These are bad days for Big Potato.

Okay, you’re right. Nobody calls it Big Potato. It is just five people in a downtown Washington office with potato posters on the walls, a few Mr. Potato Heads scattered around and a modest lobbying budget.

But the National Potato Council has been pushing for years to get equity for the humble white potato in a key federal food-assistance program. And when the revisions to the program were published in the Federal Register this past Tuesday, it was on the losing side — again.

At issue is the Special Supplemental Nutrition Program for Women, Infants and Children, known as WIC, which provides monthly vouchers to low-income pregnant women, mothers and children, and specifies which foods can be bought with the funds.

The new rule made several changes, including adding more whole grains and allowing yogurt as a partial substitute for milk. It also increased the amount allocated for fresh fruit and vegetables to $10 for women and $8 for children. But it left unchanged a provision that has been in place since 2009 that explicitly excludes white potatoes — and only white potatoes — from the list of permissible fresh produce.

The Agriculture Department explained that it was following the recommendations of the Institute of Medicine, adding that “consumption of starchy vegetables meets or exceeds recommended amounts” and that white potatoes are the most widely used vegetable. Including them “would not support the goal of expanding the types and varieties of fruits and vegetables available to program participants,” the USDA said.

For the tuber-curious, the rule makes clear that “orange yams and sweet potatoes are allowed.” But other assortments — such as yellows, purples, reds and fingerlings — fall under the white-potato ban. And for a group that calls itself the “unified voice for the U.S. potato industry,” it was quite a setback.

“We have a problem when USDA tells a WIC participant that potatoes aren’t good enough to be purchased using a WIC voucher,” said Mark Szymanski of the potato council, adding that the group is less concerned with the economic impact of the rule than with how it might damage perceptions of its product.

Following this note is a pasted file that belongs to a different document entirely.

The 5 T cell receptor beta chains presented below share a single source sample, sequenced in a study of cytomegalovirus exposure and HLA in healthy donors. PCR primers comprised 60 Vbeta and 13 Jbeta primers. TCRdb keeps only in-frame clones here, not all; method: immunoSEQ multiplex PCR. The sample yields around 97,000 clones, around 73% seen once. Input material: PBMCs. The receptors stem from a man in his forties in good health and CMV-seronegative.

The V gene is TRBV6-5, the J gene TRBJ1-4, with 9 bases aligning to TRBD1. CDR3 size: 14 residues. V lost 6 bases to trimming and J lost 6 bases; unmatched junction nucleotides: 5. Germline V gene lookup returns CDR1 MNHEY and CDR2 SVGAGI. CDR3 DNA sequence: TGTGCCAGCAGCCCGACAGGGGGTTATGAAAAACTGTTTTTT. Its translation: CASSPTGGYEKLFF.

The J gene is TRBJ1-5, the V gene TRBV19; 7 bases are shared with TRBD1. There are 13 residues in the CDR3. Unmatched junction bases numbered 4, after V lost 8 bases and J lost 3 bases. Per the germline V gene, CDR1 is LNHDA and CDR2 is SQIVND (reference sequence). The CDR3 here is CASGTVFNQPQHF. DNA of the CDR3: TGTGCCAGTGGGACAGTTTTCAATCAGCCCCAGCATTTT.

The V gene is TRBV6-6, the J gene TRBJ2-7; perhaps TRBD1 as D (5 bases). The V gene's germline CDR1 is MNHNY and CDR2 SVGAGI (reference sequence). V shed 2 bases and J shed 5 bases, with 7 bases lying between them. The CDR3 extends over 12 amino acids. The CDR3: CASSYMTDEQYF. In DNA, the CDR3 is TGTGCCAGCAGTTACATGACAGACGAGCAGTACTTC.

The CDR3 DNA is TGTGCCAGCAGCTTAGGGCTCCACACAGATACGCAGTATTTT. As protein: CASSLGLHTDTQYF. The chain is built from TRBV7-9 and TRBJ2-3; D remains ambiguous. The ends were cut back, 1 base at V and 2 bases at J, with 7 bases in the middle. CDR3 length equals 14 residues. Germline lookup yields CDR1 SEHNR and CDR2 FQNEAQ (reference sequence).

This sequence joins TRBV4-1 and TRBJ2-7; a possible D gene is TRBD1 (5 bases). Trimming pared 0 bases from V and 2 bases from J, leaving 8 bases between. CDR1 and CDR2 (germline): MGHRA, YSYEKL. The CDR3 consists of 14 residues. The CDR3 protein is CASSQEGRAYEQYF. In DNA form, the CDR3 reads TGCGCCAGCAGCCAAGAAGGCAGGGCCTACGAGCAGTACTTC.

The potato council, which reported spending $180,000 on lobbying last year, argued that the USDA relied on outdated research and ignored more recent findings that women and children are not consuming enough starchy vegetables.

The group and its members pushed on several fronts, weighing in with the USDA and urging lawmakers to do the same. In July 2012, 93 members of Congress signed a letter to the agriculture secretary asking him to reverse the potato ban. The potato industry was still pushing in late February, when some of the growers who were in Washington for the group’s annual fly-in met with USDA officials and lawmakers to make their case.

The group also urged Congress to act, trying late last year to add language to the farm bill and the agriculture appropriations bill.

Its friends on the Hill predictably included Rep. Mike Simpson (R-Idaho) and Sen. Susan Collins (R-Maine), who spoke a few years ago about one of her first jobs, picking potatoes for an Aroostook County farmer. And the group worked to expand its network beyond the potato-growing North to include members of Congress from urban areas, such as Rep. Gregory W. Meeks (D-N.Y.), who said WIC participants in his diverse district “should be given the opportunity to choose how to feed their families.”

There were a few victories in recent years, including a 2012 prohibition on limiting what vegetables are served in school lunches. A House version of the farm bill that became law this year would have required the USDA to study “the economic and public health benefits of white potatoes on low-income families who are determined to be at nutritional risk,” but that provision didn’t survive the conference committee.

The potato pushers faced some stiff opposition. A group of food, health, science and other advocates, including the National WIC Association, warned that Congress shouldn’t interfere with “sound scientific judgment.” Rep. George Miller (D-Calif.) has been an outspoken critic, arguing that the addition of white potatoes would “displace other more nutritious vegetables” and that potatoes have been associated with health risks such as weight gain.

The potato council’s Szymanski has heard it all before.

“Any time we talk about potatoes and nutrition, the first thing that comes to people’s minds in the nutrition community is french fries,” he said. “We talk about fresh potatoes, fresh potatoes, fresh potatoes, and they hear french fries, french fries, french fries.”

His group’s next move isn’t clear.

Simpson, a member of the Appropriations Committee, inserted a provision in the $1.1 trillion omnibus spending bill signed into law in January that directs the USDA to allow all types of vegetables in the WIC program. If it doesn’t comply, Agriculture Secretary Tom Vilsack has to send a report to Congress within 15 days explaining his actions.

As Szymanski put it, “this isn’t over for us.”